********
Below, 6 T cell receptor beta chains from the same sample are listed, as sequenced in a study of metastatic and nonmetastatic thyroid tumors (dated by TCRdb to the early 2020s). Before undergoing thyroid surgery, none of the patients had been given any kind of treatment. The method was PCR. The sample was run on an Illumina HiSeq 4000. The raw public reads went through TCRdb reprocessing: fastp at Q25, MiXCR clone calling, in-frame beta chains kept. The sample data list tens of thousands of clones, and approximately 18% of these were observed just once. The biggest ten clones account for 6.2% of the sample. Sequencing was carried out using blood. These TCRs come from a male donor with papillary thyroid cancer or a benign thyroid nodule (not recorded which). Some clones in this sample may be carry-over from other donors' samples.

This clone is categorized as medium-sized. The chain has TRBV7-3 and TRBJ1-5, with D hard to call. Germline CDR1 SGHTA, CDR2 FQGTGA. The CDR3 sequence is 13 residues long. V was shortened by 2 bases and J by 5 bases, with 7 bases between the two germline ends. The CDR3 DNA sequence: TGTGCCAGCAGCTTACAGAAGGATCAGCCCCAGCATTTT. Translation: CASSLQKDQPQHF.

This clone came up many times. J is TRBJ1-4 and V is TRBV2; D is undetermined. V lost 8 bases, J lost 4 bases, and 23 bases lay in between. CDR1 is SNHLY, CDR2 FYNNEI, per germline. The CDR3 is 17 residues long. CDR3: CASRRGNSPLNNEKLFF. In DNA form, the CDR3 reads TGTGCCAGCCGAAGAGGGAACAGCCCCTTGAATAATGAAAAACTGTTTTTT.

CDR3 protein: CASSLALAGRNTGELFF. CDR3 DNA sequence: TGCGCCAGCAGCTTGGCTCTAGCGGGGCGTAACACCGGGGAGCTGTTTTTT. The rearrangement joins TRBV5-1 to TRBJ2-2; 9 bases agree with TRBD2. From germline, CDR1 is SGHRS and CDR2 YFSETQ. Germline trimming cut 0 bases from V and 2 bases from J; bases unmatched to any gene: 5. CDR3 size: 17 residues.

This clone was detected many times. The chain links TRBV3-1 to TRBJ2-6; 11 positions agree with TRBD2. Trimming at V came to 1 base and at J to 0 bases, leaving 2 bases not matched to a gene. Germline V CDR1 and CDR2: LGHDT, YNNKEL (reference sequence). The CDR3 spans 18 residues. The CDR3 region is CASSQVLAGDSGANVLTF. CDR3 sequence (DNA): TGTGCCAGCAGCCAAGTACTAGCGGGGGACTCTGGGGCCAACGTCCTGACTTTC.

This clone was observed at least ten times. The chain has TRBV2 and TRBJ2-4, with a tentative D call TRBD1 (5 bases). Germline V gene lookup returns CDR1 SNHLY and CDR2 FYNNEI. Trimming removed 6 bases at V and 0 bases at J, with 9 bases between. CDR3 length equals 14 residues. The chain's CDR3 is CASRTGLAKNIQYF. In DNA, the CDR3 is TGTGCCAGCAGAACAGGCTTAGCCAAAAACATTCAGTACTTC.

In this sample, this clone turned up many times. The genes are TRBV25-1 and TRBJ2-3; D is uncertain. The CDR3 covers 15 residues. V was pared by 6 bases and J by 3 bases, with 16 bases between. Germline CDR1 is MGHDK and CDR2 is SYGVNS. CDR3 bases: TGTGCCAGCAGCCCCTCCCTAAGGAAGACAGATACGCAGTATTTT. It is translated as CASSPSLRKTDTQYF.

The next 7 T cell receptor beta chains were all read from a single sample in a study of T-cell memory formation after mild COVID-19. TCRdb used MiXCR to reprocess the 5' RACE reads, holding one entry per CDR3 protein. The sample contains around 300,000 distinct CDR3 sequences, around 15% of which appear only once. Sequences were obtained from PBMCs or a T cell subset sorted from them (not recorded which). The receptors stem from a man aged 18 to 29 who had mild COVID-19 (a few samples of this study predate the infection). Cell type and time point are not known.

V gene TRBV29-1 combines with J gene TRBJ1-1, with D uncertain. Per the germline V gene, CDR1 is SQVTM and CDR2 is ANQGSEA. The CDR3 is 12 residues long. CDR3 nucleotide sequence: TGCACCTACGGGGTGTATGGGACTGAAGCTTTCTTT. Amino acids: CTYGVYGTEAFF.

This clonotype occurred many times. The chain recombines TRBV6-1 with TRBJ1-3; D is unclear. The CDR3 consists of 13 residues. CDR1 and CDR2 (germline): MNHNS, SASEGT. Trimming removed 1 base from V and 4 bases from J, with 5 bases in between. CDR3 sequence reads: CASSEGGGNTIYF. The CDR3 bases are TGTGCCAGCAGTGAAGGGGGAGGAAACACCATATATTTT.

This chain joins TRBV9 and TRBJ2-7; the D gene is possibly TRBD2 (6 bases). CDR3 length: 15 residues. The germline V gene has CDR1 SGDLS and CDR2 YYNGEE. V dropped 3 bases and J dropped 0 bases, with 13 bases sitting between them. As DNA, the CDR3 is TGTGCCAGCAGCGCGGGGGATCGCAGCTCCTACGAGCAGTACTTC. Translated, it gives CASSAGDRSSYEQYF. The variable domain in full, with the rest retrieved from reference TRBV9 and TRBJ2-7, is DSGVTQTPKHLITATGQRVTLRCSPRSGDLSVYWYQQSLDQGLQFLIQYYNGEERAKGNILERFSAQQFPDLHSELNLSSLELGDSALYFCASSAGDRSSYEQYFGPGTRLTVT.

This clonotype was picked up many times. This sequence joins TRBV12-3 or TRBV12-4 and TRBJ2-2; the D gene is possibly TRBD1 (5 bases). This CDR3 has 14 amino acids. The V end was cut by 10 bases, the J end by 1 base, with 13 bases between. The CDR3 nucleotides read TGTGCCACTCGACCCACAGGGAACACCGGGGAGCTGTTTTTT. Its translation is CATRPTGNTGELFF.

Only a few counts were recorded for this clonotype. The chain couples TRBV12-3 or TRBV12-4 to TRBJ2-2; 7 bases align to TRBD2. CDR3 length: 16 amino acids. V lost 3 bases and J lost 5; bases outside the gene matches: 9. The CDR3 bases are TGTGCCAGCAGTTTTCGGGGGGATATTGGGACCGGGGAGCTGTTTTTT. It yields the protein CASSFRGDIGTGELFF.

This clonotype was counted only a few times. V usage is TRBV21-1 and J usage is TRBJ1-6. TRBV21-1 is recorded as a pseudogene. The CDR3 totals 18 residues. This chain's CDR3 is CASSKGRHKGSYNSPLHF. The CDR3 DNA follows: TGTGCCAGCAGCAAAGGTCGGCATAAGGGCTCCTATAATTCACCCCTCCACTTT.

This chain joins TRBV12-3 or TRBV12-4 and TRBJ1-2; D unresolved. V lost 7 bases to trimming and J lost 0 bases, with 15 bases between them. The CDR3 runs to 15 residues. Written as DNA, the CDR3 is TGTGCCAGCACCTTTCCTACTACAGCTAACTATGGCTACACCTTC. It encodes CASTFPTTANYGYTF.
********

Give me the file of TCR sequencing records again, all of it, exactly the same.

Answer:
Below, 6 T cell receptor beta chains from the same sample are listed, as sequenced in a study of metastatic and nonmetastatic thyroid tumors (dated by TCRdb to the early 2020s). Before undergoing thyroid surgery, none of the patients had been given any kind of treatment. The method was PCR. The sample was run on an Illumina HiSeq 4000. The raw public reads went through TCRdb reprocessing: fastp at Q25, MiXCR clone calling, in-frame beta chains kept. The sample data list tens of thousands of clones, and approximately 18% of these were observed just once. The biggest ten clones account for 6.2% of the sample. Sequencing was carried out using blood. These TCRs come from a male donor with papillary thyroid cancer or a benign thyroid nodule (not recorded which). Some clones in this sample may be carry-over from other donors' samples.

This clone is categorized as medium-sized. The chain has TRBV7-3 and TRBJ1-5, with D hard to call. Germline CDR1 SGHTA, CDR2 FQGTGA. The CDR3 sequence is 13 residues long. V was shortened by 2 bases and J by 5 bases, with 7 bases between the two germline ends. The CDR3 DNA sequence: TGTGCCAGCAGCTTACAGAAGGATCAGCCCCAGCATTTT. Translation: CASSLQKDQPQHF.

This clone came up many times. J is TRBJ1-4 and V is TRBV2; D is undetermined. V lost 8 bases, J lost 4 bases, and 23 bases lay in between. CDR1 is SNHLY, CDR2 FYNNEI, per germline. The CDR3 is 17 residues long. CDR3: CASRRGNSPLNNEKLFF. In DNA form, the CDR3 reads TGTGCCAGCCGAAGAGGGAACAGCCCCTTGAATAATGAAAAACTGTTTTTT.

CDR3 protein: CASSLALAGRNTGELFF. CDR3 DNA sequence: TGCGCCAGCAGCTTGGCTCTAGCGGGGCGTAACACCGGGGAGCTGTTTTTT. The rearrangement joins TRBV5-1 to TRBJ2-2; 9 bases agree with TRBD2. From germline, CDR1 is SGHRS and CDR2 YFSETQ. Germline trimming cut 0 bases from V and 2 bases from J; bases unmatched to any gene: 5. CDR3 size: 17 residues.

This clone was detected many times. The chain links TRBV3-1 to TRBJ2-6; 11 positions agree with TRBD2. Trimming at V came to 1 base and at J to 0 bases, leaving 2 bases not matched to a gene. Germline V CDR1 and CDR2: LGHDT, YNNKEL (reference sequence). The CDR3 spans 18 residues. The CDR3 region is CASSQVLAGDSGANVLTF. CDR3 sequence (DNA): TGTGCCAGCAGCCAAGTACTAGCGGGGGACTCTGGGGCCAACGTCCTGACTTTC.

This clone was observed at least ten times. The chain has TRBV2 and TRBJ2-4, with a tentative D call TRBD1 (5 bases). Germline V gene lookup returns CDR1 SNHLY and CDR2 FYNNEI. Trimming removed 6 bases at V and 0 bases at J, with 9 bases between. CDR3 length equals 14 residues. The chain's CDR3 is CASRTGLAKNIQYF. In DNA, the CDR3 is TGTGCCAGCAGAACAGGCTTAGCCAAAAACATTCAGTACTTC.

In this sample, this clone turned up many times. The genes are TRBV25-1 and TRBJ2-3; D is uncertain. The CDR3 covers 15 residues. V was pared by 6 bases and J by 3 bases, with 16 bases between. Germline CDR1 is MGHDK and CDR2 is SYGVNS. CDR3 bases: TGTGCCAGCAGCCCCTCCCTAAGGAAGACAGATACGCAGTATTTT. It is translated as CASSPSLRKTDTQYF.

The next 7 T cell receptor beta chains were all read from a single sample in a study of T-cell memory formation after mild COVID-19. TCRdb used MiXCR to reprocess the 5' RACE reads, holding one entry per CDR3 protein. The sample contains around 300,000 distinct CDR3 sequences, around 15% of which appear only once. Sequences were obtained from PBMCs or a T cell subset sorted from them (not recorded which). The receptors stem from a man aged 18 to 29 who had mild COVID-19 (a few samples of this study predate the infection). Cell type and time point are not known.

V gene TRBV29-1 combines with J gene TRBJ1-1, with D uncertain. Per the germline V gene, CDR1 is SQVTM and CDR2 is ANQGSEA. The CDR3 is 12 residues long. CDR3 nucleotide sequence: TGCACCTACGGGGTGTATGGGACTGAAGCTTTCTTT. Amino acids: CTYGVYGTEAFF.

This clonotype occurred many times. The chain recombines TRBV6-1 with TRBJ1-3; D is unclear. The CDR3 consists of 13 residues. CDR1 and CDR2 (germline): MNHNS, SASEGT. Trimming removed 1 base from V and 4 bases from J, with 5 bases in between. CDR3 sequence reads: CASSEGGGNTIYF. The CDR3 bases are TGTGCCAGCAGTGAAGGGGGAGGAAACACCATATATTTT.

This chain joins TRBV9 and TRBJ2-7; the D gene is possibly TRBD2 (6 bases). CDR3 length: 15 residues. The germline V gene has CDR1 SGDLS and CDR2 YYNGEE. V dropped 3 bases and J dropped 0 bases, with 13 bases sitting between them. As DNA, the CDR3 is TGTGCCAGCAGCGCGGGGGATCGCAGCTCCTACGAGCAGTACTTC. Translated, it gives CASSAGDRSSYEQYF. The variable domain in full, with the rest retrieved from reference TRBV9 and TRBJ2-7, is DSGVTQTPKHLITATGQRVTLRCSPRSGDLSVYWYQQSLDQGLQFLIQYYNGEERAKGNILERFSAQQFPDLHSELNLSSLELGDSALYFCASSAGDRSSYEQYFGPGTRLTVT.

This clonotype was picked up many times. This sequence joins TRBV12-3 or TRBV12-4 and TRBJ2-2; the D gene is possibly TRBD1 (5 bases). This CDR3 has 14 amino acids. The V end was cut by 10 bases, the J end by 1 base, with 13 bases between. The CDR3 nucleotides read TGTGCCACTCGACCCACAGGGAACACCGGGGAGCTGTTTTTT. Its translation is CATRPTGNTGELFF.

Only a few counts were recorded for this clonotype. The chain couples TRBV12-3 or TRBV12-4 to TRBJ2-2; 7 bases align to TRBD2. CDR3 length: 16 amino acids. V lost 3 bases and J lost 5; bases outside the gene matches: 9. The CDR3 bases are TGTGCCAGCAGTTTTCGGGGGGATATTGGGACCGGGGAGCTGTTTTTT. It yields the protein CASSFRGDIGTGELFF.

This clonotype was counted only a few times. V usage is TRBV21-1 and J usage is TRBJ1-6. TRBV21-1 is recorded as a pseudogene. The CDR3 totals 18 residues. This chain's CDR3 is CASSKGRHKGSYNSPLHF. The CDR3 DNA follows: TGTGCCAGCAGCAAAGGTCGGCATAAGGGCTCCTATAATTCACCCCTCCACTTT.

This chain joins TRBV12-3 or TRBV12-4 and TRBJ1-2; D unresolved. V lost 7 bases to trimming and J lost 0 bases, with 15 bases between them. The CDR3 runs to 15 residues. Written as DNA, the CDR3 is TGTGCCAGCACCTTTCCTACTACAGCTAACTATGGCTACACCTTC. It encodes CASTFPTTANYGYTF.